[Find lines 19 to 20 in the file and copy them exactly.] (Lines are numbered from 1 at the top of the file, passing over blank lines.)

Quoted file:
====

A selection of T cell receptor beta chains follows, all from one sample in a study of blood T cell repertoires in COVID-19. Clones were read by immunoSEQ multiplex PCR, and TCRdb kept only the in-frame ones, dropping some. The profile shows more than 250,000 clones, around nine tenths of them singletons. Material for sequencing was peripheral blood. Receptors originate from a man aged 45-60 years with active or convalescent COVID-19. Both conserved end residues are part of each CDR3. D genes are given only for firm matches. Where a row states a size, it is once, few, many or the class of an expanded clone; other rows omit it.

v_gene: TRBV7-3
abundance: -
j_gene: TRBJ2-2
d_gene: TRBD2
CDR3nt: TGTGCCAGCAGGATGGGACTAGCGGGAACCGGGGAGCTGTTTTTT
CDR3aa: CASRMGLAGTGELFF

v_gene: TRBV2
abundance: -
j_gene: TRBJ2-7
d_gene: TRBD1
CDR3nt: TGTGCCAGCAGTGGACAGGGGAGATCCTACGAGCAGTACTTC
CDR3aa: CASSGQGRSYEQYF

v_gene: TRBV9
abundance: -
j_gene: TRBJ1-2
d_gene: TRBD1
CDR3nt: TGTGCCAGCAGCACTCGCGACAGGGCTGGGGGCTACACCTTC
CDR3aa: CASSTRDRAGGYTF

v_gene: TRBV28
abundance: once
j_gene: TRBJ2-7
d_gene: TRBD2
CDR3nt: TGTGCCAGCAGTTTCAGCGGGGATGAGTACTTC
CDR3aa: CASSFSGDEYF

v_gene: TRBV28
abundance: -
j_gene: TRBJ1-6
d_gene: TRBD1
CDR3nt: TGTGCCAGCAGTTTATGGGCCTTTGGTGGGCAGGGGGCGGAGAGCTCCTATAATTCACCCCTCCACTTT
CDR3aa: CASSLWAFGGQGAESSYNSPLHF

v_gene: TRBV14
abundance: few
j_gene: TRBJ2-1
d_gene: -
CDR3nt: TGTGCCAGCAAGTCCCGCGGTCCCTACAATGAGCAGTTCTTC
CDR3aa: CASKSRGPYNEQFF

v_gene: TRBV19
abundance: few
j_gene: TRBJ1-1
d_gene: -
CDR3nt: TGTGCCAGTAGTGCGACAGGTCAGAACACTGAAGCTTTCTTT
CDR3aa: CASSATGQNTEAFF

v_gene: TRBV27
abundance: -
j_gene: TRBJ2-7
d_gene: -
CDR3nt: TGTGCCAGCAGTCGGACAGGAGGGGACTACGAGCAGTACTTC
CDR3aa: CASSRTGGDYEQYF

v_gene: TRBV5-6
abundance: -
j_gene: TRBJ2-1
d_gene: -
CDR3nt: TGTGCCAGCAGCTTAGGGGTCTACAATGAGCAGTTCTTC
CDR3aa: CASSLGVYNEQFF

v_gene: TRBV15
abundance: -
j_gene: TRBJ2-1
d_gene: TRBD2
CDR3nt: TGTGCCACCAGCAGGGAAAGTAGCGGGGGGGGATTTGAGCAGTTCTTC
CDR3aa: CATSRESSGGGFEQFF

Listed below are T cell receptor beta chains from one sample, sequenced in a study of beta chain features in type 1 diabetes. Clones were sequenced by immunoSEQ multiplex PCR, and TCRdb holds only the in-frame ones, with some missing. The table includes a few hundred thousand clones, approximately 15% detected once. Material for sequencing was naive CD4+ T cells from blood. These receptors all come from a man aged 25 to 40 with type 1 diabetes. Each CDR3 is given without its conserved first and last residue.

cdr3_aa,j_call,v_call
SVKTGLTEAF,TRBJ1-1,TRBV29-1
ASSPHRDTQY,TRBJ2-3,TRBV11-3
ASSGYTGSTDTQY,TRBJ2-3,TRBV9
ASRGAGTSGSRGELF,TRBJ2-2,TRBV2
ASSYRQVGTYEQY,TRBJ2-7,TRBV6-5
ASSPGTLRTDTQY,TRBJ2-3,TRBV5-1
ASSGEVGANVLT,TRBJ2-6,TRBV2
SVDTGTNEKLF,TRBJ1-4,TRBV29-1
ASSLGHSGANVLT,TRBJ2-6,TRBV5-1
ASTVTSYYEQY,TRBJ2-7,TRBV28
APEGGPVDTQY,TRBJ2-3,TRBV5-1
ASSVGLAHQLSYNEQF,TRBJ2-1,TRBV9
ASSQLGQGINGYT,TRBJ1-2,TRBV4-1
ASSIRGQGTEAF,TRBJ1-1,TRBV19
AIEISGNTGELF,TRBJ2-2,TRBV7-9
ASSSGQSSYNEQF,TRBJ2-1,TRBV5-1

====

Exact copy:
CDR3aa: CASSTRDRAGGYTF

v_gene: TRBV28